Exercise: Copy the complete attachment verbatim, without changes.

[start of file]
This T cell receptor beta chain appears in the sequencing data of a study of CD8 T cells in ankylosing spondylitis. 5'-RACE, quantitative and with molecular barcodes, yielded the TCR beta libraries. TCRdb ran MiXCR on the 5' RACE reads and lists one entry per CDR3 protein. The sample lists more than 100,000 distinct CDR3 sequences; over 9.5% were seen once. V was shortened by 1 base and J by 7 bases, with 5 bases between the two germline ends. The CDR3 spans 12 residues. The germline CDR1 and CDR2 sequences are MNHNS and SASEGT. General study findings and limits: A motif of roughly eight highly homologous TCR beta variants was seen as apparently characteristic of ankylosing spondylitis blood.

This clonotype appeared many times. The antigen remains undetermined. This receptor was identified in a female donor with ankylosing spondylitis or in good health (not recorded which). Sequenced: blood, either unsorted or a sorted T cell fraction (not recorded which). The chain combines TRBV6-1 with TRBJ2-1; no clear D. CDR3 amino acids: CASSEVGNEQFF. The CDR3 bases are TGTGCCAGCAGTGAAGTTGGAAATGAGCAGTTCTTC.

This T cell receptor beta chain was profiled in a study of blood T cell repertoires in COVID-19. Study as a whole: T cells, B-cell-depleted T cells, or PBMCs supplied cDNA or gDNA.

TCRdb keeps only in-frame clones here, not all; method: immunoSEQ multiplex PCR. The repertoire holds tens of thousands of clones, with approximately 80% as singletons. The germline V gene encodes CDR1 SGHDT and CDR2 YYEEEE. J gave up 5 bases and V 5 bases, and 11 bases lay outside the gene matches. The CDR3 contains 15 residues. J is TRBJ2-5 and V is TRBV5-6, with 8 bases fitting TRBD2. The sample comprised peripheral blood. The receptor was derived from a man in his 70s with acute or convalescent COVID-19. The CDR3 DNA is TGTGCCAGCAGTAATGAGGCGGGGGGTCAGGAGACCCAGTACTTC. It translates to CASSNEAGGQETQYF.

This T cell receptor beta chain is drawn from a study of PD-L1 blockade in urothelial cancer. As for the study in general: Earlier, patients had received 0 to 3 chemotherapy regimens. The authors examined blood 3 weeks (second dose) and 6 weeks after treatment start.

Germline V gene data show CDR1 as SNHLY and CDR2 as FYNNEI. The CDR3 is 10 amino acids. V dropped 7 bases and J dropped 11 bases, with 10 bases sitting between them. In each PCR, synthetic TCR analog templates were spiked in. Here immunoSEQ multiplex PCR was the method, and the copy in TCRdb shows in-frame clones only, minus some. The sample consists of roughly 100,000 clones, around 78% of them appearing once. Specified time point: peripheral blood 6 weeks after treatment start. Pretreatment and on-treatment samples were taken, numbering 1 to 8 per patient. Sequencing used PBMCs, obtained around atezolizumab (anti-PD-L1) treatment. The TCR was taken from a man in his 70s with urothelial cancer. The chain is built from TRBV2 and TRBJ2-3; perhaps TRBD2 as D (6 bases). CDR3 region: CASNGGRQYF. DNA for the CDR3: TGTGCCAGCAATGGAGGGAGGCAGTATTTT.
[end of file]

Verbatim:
This T cell receptor beta chain appears in the sequencing data of a study of CD8 T cells in ankylosing spondylitis. 5'-RACE, quantitative and with molecular barcodes, yielded the TCR beta libraries. TCRdb ran MiXCR on the 5' RACE reads and lists one entry per CDR3 protein. The sample lists more than 100,000 distinct CDR3 sequences; over 9.5% were seen once. V was shortened by 1 base and J by 7 bases, with 5 bases between the two germline ends. The CDR3 spans 12 residues. The germline CDR1 and CDR2 sequences are MNHNS and SASEGT. General study findings and limits: A motif of roughly eight highly homologous TCR beta variants was seen as apparently characteristic of ankylosing spondylitis blood.

This clonotype appeared many times. The antigen remains undetermined. This receptor was identified in a female donor with ankylosing spondylitis or in good health (not recorded which). Sequenced: blood, either unsorted or a sorted T cell fraction (not recorded which). The chain combines TRBV6-1 with TRBJ2-1; no clear D. CDR3 amino acids: CASSEVGNEQFF. The CDR3 bases are TGTGCCAGCAGTGAAGTTGGAAATGAGCAGTTCTTC.

This T cell receptor beta chain was profiled in a study of blood T cell repertoires in COVID-19. Study as a whole: T cells, B-cell-depleted T cells, or PBMCs supplied cDNA or gDNA.

TCRdb keeps only in-frame clones here, not all; method: immunoSEQ multiplex PCR. The repertoire holds tens of thousands of clones, with approximately 80% as singletons. The germline V gene encodes CDR1 SGHDT and CDR2 YYEEEE. J gave up 5 bases and V 5 bases, and 11 bases lay outside the gene matches. The CDR3 contains 15 residues. J is TRBJ2-5 and V is TRBV5-6, with 8 bases fitting TRBD2. The sample comprised peripheral blood. The receptor was derived from a man in his 70s with acute or convalescent COVID-19. The CDR3 DNA is TGTGCCAGCAGTAATGAGGCGGGGGGTCAGGAGACCCAGTACTTC. It translates to CASSNEAGGQETQYF.

This T cell receptor beta chain is drawn from a study of PD-L1 blockade in urothelial cancer. As for the study in general: Earlier, patients had received 0 to 3 chemotherapy regimens. The authors examined blood 3 weeks (second dose) and 6 weeks after treatment start.

Germline V gene data show CDR1 as SNHLY and CDR2 as FYNNEI. The CDR3 is 10 amino acids. V dropped 7 bases and J dropped 11 bases, with 10 bases sitting between them. In each PCR, synthetic TCR analog templates were spiked in. Here immunoSEQ multiplex PCR was the method, and the copy in TCRdb shows in-frame clones only, minus some. The sample consists of roughly 100,000 clones, around 78% of them appearing once. Specified time point: peripheral blood 6 weeks after treatment start. Pretreatment and on-treatment samples were taken, numbering 1 to 8 per patient. Sequencing used PBMCs, obtained around atezolizumab (anti-PD-L1) treatment. The TCR was taken from a man in his 70s with urothelial cancer. The chain is built from TRBV2 and TRBJ2-3; perhaps TRBD2 as D (6 bases). CDR3 region: CASNGGRQYF. DNA for the CDR3: TGTGCCAGCAATGGAGGGAGGCAGTATTTT.